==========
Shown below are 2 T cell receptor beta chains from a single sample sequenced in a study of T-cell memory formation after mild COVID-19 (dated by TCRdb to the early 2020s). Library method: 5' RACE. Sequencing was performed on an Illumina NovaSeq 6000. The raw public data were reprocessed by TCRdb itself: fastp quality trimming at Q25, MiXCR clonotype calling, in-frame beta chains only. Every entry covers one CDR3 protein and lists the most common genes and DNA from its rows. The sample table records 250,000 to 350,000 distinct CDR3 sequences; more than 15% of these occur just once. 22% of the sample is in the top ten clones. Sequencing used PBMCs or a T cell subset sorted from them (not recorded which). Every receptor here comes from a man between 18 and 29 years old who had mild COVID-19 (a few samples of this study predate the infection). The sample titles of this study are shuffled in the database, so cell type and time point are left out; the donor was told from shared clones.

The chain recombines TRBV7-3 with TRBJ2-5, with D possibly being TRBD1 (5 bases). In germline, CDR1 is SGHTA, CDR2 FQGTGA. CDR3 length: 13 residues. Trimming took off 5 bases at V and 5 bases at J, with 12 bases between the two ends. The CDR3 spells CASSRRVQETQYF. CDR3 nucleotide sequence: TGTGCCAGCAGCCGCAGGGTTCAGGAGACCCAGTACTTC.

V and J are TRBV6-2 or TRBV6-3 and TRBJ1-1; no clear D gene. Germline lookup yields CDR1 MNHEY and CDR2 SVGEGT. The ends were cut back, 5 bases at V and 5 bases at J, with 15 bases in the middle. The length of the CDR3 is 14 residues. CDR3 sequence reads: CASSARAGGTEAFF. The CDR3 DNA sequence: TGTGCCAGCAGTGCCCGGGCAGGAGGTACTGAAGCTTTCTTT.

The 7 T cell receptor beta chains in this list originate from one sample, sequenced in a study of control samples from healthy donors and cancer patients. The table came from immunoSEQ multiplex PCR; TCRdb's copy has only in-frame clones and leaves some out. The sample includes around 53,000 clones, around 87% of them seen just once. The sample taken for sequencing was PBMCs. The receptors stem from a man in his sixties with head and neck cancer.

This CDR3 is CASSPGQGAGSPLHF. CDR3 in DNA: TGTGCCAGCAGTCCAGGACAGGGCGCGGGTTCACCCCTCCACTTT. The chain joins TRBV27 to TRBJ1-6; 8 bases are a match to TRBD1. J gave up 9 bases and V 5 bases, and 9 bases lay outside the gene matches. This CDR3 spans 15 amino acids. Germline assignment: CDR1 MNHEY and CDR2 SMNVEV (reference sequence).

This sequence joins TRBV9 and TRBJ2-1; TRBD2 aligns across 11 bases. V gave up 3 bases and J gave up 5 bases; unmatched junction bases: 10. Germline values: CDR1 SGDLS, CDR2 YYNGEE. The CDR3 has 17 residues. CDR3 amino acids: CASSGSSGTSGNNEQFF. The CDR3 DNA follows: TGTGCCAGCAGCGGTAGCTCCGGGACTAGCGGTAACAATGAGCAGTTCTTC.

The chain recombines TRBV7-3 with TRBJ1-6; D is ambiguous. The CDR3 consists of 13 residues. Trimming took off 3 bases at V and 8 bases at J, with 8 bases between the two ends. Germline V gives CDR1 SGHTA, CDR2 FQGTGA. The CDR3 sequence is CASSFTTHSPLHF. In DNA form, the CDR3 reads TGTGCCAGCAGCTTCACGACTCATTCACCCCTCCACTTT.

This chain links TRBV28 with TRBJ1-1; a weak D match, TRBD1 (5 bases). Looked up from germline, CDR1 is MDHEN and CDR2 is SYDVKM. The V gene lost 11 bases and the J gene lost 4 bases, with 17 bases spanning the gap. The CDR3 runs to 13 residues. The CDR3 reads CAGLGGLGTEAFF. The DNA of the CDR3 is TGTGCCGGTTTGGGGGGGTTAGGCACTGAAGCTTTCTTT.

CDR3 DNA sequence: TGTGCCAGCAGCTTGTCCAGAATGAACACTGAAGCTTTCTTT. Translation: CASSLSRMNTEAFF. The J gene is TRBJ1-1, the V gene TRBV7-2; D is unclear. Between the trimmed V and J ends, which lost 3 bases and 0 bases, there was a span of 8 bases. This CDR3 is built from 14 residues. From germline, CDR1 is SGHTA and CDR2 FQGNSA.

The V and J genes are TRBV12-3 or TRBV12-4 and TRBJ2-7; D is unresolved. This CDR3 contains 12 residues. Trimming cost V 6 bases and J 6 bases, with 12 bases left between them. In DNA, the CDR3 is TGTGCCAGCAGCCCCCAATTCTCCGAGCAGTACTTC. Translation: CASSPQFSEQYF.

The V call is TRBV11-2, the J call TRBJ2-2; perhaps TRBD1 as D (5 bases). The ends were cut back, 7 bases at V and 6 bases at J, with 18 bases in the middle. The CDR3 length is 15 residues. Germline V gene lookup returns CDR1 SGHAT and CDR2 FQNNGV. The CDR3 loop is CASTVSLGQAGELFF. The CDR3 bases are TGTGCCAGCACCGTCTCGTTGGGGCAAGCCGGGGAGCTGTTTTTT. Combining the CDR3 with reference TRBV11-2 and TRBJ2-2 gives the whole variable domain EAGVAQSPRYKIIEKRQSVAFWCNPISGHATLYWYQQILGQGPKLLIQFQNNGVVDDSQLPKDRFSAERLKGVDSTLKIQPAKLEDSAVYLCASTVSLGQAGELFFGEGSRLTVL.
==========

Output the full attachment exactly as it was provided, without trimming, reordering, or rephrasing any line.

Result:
Shown below are 2 T cell receptor beta chains from a single sample sequenced in a study of T-cell memory formation after mild COVID-19 (dated by TCRdb to the early 2020s). Library method: 5' RACE. Sequencing was performed on an Illumina NovaSeq 6000. The raw public data were reprocessed by TCRdb itself: fastp quality trimming at Q25, MiXCR clonotype calling, in-frame beta chains only. Every entry covers one CDR3 protein and lists the most common genes and DNA from its rows. The sample table records 250,000 to 350,000 distinct CDR3 sequences; more than 15% of these occur just once. 22% of the sample is in the top ten clones. Sequencing used PBMCs or a T cell subset sorted from them (not recorded which). Every receptor here comes from a man between 18 and 29 years old who had mild COVID-19 (a few samples of this study predate the infection). The sample titles of this study are shuffled in the database, so cell type and time point are left out; the donor was told from shared clones.

The chain recombines TRBV7-3 with TRBJ2-5, with D possibly being TRBD1 (5 bases). In germline, CDR1 is SGHTA, CDR2 FQGTGA. CDR3 length: 13 residues. Trimming took off 5 bases at V and 5 bases at J, with 12 bases between the two ends. The CDR3 spells CASSRRVQETQYF. CDR3 nucleotide sequence: TGTGCCAGCAGCCGCAGGGTTCAGGAGACCCAGTACTTC.

V and J are TRBV6-2 or TRBV6-3 and TRBJ1-1; no clear D gene. Germline lookup yields CDR1 MNHEY and CDR2 SVGEGT. The ends were cut back, 5 bases at V and 5 bases at J, with 15 bases in the middle. The length of the CDR3 is 14 residues. CDR3 sequence reads: CASSARAGGTEAFF. The CDR3 DNA sequence: TGTGCCAGCAGTGCCCGGGCAGGAGGTACTGAAGCTTTCTTT.

The 7 T cell receptor beta chains in this list originate from one sample, sequenced in a study of control samples from healthy donors and cancer patients. The table came from immunoSEQ multiplex PCR; TCRdb's copy has only in-frame clones and leaves some out. The sample includes around 53,000 clones, around 87% of them seen just once. The sample taken for sequencing was PBMCs. The receptors stem from a man in his sixties with head and neck cancer.

This CDR3 is CASSPGQGAGSPLHF. CDR3 in DNA: TGTGCCAGCAGTCCAGGACAGGGCGCGGGTTCACCCCTCCACTTT. The chain joins TRBV27 to TRBJ1-6; 8 bases are a match to TRBD1. J gave up 9 bases and V 5 bases, and 9 bases lay outside the gene matches. This CDR3 spans 15 amino acids. Germline assignment: CDR1 MNHEY and CDR2 SMNVEV (reference sequence).

This sequence joins TRBV9 and TRBJ2-1; TRBD2 aligns across 11 bases. V gave up 3 bases and J gave up 5 bases; unmatched junction bases: 10. Germline values: CDR1 SGDLS, CDR2 YYNGEE. The CDR3 has 17 residues. CDR3 amino acids: CASSGSSGTSGNNEQFF. The CDR3 DNA follows: TGTGCCAGCAGCGGTAGCTCCGGGACTAGCGGTAACAATGAGCAGTTCTTC.

The chain recombines TRBV7-3 with TRBJ1-6; D is ambiguous. The CDR3 consists of 13 residues. Trimming took off 3 bases at V and 8 bases at J, with 8 bases between the two ends. Germline V gives CDR1 SGHTA, CDR2 FQGTGA. The CDR3 sequence is CASSFTTHSPLHF. In DNA form, the CDR3 reads TGTGCCAGCAGCTTCACGACTCATTCACCCCTCCACTTT.

This chain links TRBV28 with TRBJ1-1; a weak D match, TRBD1 (5 bases). Looked up from germline, CDR1 is MDHEN and CDR2 is SYDVKM. The V gene lost 11 bases and the J gene lost 4 bases, with 17 bases spanning the gap. The CDR3 runs to 13 residues. The CDR3 reads CAGLGGLGTEAFF. The DNA of the CDR3 is TGTGCCGGTTTGGGGGGGTTAGGCACTGAAGCTTTCTTT.

CDR3 DNA sequence: TGTGCCAGCAGCTTGTCCAGAATGAACACTGAAGCTTTCTTT. Translation: CASSLSRMNTEAFF. The J gene is TRBJ1-1, the V gene TRBV7-2; D is unclear. Between the trimmed V and J ends, which lost 3 bases and 0 bases, there was a span of 8 bases. This CDR3 is built from 14 residues. From germline, CDR1 is SGHTA and CDR2 FQGNSA.

The V and J genes are TRBV12-3 or TRBV12-4 and TRBJ2-7; D is unresolved. This CDR3 contains 12 residues. Trimming cost V 6 bases and J 6 bases, with 12 bases left between them. In DNA, the CDR3 is TGTGCCAGCAGCCCCCAATTCTCCGAGCAGTACTTC. Translation: CASSPQFSEQYF.

The V call is TRBV11-2, the J call TRBJ2-2; perhaps TRBD1 as D (5 bases). The ends were cut back, 7 bases at V and 6 bases at J, with 18 bases in the middle. The CDR3 length is 15 residues. Germline V gene lookup returns CDR1 SGHAT and CDR2 FQNNGV. The CDR3 loop is CASTVSLGQAGELFF. The CDR3 bases are TGTGCCAGCACCGTCTCGTTGGGGCAAGCCGGGGAGCTGTTTTTT. Combining the CDR3 with reference TRBV11-2 and TRBJ2-2 gives the whole variable domain EAGVAQSPRYKIIEKRQSVAFWCNPISGHATLYWYQQILGQGPKLLIQFQNNGVVDDSQLPKDRFSAERLKGVDSTLKIQPAKLEDSAVYLCASTVSLGQAGELFFGEGSRLTVL.